Sure, Google has come to the point that when people use the internet to find a page, they don’t ‘search it’, they ‘Google it’. And although Google’s monopoly of the market is widely known and understood, alternatives do exist, which can work extremely well, bringing high quality results.

One such search engine that has been cropping up rather a lot recently is a website called DuckDuckGo. And here at EBS Marketing we think that you need to know a little bit more about them.

DuckDuckGo - EBS Marketing


DuckDuckGo is a search engine – which having launch only in September 2008 – has quickly grown into one of the most talked about new ways to search the net. Praised for its simplicity and barebones approach to web search, DuckDuckGo has seen consistent growth over the past six years. But, what truly makes this search engine unique, and able to compete with the bigger search websites such as Google, Yahoo and Bing, is its dedication to user privacy.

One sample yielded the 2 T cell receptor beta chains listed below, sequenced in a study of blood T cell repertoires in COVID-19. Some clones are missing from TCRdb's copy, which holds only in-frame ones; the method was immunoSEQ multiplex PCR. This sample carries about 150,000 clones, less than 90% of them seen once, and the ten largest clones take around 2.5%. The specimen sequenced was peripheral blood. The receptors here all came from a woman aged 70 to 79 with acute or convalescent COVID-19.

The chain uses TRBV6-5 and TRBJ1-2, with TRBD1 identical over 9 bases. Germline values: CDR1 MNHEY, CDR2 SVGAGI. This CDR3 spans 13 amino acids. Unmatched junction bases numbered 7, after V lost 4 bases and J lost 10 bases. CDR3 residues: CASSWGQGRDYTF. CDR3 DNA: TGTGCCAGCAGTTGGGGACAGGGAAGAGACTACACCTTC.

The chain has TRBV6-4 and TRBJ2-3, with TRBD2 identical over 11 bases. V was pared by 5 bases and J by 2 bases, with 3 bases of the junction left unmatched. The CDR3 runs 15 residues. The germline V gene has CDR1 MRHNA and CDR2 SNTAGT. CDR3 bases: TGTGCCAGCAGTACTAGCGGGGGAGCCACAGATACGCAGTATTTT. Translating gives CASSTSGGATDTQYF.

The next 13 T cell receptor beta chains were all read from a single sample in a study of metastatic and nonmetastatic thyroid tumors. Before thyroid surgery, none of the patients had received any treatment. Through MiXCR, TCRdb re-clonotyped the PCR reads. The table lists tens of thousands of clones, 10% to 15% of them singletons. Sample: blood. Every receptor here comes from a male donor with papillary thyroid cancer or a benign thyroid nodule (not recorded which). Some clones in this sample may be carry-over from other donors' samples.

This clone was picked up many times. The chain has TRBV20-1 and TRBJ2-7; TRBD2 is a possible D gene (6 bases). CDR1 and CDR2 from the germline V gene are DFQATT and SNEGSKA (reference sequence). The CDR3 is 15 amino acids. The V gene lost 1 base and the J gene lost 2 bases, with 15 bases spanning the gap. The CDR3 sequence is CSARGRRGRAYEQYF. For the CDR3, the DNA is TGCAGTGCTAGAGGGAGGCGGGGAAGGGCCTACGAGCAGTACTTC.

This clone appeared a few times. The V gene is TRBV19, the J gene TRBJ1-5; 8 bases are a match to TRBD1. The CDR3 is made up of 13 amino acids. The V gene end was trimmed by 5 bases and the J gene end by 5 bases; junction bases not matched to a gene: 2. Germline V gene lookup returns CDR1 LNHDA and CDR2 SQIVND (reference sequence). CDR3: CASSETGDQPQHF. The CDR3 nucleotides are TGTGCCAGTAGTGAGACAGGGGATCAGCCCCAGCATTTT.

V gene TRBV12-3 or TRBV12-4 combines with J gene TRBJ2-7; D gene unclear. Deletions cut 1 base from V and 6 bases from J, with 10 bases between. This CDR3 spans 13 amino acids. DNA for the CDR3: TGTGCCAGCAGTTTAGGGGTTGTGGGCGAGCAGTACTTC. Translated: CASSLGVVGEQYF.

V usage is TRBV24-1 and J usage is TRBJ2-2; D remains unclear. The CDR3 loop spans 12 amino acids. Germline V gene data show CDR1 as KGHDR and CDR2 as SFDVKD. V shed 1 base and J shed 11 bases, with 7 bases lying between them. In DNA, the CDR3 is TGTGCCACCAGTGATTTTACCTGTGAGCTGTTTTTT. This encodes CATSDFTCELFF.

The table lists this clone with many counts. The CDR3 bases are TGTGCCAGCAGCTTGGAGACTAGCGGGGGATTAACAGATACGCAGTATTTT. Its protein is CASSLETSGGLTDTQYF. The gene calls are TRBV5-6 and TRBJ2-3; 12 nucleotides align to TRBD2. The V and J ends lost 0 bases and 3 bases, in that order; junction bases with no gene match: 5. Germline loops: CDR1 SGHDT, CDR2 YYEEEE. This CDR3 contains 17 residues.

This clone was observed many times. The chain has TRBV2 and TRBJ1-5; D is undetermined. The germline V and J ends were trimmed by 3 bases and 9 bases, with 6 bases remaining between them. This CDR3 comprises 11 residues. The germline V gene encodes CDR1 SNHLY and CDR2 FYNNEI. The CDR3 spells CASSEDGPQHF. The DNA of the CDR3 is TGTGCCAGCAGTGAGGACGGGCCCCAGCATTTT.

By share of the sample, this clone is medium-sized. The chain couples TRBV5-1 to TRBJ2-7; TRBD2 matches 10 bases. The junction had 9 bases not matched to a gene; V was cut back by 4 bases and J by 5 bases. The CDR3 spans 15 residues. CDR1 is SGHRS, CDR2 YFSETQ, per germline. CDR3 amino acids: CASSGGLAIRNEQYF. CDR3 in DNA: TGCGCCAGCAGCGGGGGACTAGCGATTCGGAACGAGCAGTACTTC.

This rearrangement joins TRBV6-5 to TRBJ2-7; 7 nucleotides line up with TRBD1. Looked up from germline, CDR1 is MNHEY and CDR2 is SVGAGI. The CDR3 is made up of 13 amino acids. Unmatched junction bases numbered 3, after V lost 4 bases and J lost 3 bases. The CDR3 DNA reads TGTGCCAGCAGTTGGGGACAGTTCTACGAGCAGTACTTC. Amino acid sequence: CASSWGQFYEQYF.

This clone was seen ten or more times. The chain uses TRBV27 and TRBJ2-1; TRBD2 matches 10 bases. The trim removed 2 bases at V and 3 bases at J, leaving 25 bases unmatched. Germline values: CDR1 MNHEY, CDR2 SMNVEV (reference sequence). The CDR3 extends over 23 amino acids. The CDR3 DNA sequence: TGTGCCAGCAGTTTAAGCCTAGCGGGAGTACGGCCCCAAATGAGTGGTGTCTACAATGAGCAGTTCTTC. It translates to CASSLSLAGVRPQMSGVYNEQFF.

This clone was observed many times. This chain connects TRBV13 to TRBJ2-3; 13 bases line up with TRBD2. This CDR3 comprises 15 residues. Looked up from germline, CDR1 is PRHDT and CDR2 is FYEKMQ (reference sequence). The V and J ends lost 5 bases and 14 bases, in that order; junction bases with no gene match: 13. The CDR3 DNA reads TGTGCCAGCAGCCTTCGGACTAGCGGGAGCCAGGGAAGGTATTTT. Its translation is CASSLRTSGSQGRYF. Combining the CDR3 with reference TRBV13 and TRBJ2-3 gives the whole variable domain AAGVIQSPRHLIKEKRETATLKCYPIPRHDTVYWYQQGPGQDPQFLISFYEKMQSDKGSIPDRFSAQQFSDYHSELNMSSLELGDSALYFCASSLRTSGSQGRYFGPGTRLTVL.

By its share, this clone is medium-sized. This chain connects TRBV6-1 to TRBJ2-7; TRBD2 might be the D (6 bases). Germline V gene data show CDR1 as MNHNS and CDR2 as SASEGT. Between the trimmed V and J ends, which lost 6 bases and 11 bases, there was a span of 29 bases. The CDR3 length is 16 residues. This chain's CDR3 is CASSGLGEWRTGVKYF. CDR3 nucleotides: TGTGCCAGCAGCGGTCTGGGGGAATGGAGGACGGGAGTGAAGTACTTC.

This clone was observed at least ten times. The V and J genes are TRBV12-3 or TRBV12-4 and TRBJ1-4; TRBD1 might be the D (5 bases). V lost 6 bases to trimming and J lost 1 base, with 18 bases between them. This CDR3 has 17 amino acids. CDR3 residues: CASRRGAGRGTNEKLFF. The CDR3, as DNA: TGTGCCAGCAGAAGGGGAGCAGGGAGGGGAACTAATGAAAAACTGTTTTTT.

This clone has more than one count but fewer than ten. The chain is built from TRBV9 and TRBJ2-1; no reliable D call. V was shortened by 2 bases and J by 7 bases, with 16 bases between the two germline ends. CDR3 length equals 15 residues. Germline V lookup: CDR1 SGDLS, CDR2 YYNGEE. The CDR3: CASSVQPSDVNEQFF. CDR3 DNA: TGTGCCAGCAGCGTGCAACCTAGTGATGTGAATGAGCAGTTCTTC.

DuckDuckGo’s approach to search is simple; they emphasise the protection of their searcher’s privacy. Its users are not profiled, and the search is not filtered accordingly, meaning that every single user is shown exactly the same set of results. DuckDuckGo also pride themselves on their ability to collect the best sources in the results rather than the most, with quality over quantity.

The future

Although the website’s traffic has quadrupled in the last year, and their figures continue to increase, the vast majority of searchers will undoubtedly continue to use Google and its close rivals. But, with the surge of growing privacy issue online in our modern age, it seems there will always be a place for an engine which emphasises secure, simplistic and honest search results.

Still not sure, then try out DuckDuckGo right now, and let us know what you think.

For more information about EBS Marketing, and the services we provide, please feel free to visit our website or follow us on Twitter.

Are you ignoring Bing & does it matter?

Google, google, google, etc

So most SEO seems to be all about Google. By ‘most’ I mean almost entirely all of it. Google does have over 90% of the search market (as of May 2013 figures), so no wonder people prioritise it. Do you have anything to gain by looking at what works on the remaining 10% of the search market? Two competing theories are discussed below.